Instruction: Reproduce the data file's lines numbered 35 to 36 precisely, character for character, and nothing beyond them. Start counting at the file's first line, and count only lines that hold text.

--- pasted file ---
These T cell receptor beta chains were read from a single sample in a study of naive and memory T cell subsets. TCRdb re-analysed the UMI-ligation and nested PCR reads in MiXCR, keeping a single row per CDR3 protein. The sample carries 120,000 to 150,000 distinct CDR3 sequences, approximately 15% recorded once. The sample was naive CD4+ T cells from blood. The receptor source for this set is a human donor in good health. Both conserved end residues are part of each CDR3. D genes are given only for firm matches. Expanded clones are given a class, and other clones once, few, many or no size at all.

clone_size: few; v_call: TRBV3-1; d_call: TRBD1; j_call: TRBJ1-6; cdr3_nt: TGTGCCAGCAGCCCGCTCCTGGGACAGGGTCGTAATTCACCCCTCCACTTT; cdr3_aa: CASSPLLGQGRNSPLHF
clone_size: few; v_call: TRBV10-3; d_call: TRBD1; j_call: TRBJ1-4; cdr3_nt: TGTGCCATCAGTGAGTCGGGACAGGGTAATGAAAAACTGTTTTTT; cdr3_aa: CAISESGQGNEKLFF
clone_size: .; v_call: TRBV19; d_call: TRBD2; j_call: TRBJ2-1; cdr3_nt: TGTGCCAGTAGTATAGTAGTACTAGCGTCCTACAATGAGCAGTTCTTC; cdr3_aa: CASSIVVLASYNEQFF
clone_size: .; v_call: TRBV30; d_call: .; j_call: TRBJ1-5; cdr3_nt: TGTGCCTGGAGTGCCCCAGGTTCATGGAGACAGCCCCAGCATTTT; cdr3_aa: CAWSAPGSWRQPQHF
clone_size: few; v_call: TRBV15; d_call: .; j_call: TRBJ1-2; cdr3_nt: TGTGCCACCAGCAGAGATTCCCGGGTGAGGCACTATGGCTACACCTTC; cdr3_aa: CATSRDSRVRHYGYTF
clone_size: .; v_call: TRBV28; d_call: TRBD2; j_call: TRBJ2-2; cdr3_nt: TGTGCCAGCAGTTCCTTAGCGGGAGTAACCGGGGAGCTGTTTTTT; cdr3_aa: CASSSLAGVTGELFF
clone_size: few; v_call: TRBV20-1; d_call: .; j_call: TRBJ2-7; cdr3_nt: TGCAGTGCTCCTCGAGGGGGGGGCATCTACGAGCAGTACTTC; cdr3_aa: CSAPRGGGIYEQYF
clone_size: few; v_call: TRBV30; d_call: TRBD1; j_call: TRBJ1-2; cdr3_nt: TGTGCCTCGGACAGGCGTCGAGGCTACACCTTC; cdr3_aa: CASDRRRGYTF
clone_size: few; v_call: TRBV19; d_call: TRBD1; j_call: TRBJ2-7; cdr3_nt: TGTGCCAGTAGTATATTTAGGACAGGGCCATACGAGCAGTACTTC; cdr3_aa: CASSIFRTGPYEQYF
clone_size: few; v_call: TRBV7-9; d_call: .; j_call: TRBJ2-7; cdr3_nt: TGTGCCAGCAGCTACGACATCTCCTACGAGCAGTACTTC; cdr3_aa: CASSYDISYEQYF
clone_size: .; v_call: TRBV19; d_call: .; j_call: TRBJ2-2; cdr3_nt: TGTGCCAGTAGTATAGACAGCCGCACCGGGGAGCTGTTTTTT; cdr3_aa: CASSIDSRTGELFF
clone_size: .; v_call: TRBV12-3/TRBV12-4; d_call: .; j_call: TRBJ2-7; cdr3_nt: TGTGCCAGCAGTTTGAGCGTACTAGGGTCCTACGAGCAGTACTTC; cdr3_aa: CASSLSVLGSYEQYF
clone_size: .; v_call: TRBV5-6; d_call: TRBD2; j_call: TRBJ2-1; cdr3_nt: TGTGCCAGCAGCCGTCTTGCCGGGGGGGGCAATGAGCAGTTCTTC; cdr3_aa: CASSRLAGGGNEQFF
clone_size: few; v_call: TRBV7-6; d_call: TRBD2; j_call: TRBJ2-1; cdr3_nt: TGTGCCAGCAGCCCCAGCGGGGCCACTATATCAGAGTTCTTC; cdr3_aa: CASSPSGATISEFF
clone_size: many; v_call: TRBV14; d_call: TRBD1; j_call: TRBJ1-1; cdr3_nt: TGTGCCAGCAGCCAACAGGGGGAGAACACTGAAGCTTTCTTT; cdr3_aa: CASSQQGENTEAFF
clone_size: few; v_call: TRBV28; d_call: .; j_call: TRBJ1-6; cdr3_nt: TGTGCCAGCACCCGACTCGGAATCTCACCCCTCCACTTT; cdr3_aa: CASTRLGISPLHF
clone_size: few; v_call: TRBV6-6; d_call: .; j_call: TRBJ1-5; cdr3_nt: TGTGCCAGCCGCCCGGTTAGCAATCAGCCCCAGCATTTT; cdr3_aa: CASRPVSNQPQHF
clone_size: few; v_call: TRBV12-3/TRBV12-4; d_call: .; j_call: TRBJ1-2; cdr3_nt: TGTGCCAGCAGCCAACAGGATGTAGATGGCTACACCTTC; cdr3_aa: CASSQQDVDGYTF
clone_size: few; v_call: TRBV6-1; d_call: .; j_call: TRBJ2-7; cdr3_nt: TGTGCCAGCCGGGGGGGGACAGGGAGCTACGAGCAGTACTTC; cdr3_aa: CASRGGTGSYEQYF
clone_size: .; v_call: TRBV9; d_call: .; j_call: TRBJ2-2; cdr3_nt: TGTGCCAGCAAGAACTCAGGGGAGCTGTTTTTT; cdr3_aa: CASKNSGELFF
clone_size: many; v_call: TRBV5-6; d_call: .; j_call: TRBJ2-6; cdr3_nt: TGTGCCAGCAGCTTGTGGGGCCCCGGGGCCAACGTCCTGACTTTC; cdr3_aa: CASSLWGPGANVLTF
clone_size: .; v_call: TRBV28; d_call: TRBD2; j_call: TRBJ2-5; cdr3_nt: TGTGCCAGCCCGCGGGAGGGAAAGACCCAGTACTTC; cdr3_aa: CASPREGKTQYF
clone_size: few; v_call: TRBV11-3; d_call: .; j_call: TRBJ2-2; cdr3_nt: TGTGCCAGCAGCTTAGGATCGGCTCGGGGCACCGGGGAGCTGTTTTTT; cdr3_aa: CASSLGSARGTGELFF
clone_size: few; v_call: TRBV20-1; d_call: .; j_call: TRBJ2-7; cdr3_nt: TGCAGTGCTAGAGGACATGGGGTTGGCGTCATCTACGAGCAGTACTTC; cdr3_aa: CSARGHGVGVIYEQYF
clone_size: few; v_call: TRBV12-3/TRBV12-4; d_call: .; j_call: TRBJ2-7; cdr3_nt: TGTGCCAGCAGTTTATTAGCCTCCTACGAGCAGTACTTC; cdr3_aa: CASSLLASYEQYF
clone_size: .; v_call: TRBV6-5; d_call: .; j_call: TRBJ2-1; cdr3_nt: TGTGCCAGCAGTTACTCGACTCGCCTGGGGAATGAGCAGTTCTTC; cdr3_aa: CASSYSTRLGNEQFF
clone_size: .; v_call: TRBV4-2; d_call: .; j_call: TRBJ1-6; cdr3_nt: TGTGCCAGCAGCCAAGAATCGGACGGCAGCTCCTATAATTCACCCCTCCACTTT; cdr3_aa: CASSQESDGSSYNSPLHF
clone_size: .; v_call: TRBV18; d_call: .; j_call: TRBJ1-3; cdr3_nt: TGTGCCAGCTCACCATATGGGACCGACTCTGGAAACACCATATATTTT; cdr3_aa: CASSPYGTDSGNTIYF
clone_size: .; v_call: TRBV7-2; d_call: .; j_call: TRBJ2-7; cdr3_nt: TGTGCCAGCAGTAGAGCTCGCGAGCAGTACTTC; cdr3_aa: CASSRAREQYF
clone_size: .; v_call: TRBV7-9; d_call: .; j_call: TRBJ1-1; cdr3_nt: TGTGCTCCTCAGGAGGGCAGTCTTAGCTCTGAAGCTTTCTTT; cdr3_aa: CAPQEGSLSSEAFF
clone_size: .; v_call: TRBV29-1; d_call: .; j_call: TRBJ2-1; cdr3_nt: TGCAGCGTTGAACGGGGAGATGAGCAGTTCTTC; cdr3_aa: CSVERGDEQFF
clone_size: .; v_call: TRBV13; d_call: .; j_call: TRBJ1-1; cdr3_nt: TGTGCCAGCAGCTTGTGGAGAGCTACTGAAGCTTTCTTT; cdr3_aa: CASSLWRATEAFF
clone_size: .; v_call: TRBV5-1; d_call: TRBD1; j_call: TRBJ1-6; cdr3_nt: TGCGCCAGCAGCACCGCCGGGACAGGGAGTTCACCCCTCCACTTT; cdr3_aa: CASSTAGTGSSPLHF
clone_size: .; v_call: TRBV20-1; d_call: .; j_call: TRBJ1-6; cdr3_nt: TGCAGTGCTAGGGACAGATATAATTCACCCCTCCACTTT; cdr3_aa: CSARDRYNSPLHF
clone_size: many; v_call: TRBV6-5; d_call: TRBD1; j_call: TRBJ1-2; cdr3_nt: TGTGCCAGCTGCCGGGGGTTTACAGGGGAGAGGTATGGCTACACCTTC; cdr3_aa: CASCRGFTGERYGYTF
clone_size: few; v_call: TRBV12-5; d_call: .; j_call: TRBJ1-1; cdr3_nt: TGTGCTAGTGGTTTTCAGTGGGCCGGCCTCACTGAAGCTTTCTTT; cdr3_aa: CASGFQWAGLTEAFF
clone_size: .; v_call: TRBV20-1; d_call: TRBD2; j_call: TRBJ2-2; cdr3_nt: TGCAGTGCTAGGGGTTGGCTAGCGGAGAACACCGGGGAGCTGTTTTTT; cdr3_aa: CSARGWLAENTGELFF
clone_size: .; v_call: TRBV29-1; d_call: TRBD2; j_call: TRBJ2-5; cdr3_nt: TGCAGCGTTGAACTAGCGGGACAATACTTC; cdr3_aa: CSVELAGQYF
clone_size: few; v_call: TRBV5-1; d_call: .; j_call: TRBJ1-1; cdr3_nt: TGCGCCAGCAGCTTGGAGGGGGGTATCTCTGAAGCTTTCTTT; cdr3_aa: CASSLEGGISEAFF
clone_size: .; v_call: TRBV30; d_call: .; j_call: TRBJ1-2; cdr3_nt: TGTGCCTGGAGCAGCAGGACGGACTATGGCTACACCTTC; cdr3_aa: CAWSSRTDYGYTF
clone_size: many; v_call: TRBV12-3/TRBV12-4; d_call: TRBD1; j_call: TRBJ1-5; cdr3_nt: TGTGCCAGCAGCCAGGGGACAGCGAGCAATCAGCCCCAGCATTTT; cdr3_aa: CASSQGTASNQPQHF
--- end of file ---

clone_size: .; v_call: TRBV20-1; d_call: .; j_call: TRBJ1-6; cdr3_nt: TGCAGTGCTAGGGACAGATATAATTCACCCCTCCACTTT; cdr3_aa: CSARDRYNSPLHF
clone_size: many; v_call: TRBV6-5; d_call: TRBD1; j_call: TRBJ1-2; cdr3_nt: TGTGCCAGCTGCCGGGGGTTTACAGGGGAGAGGTATGGCTACACCTTC; cdr3_aa: CASCRGFTGERYGYTF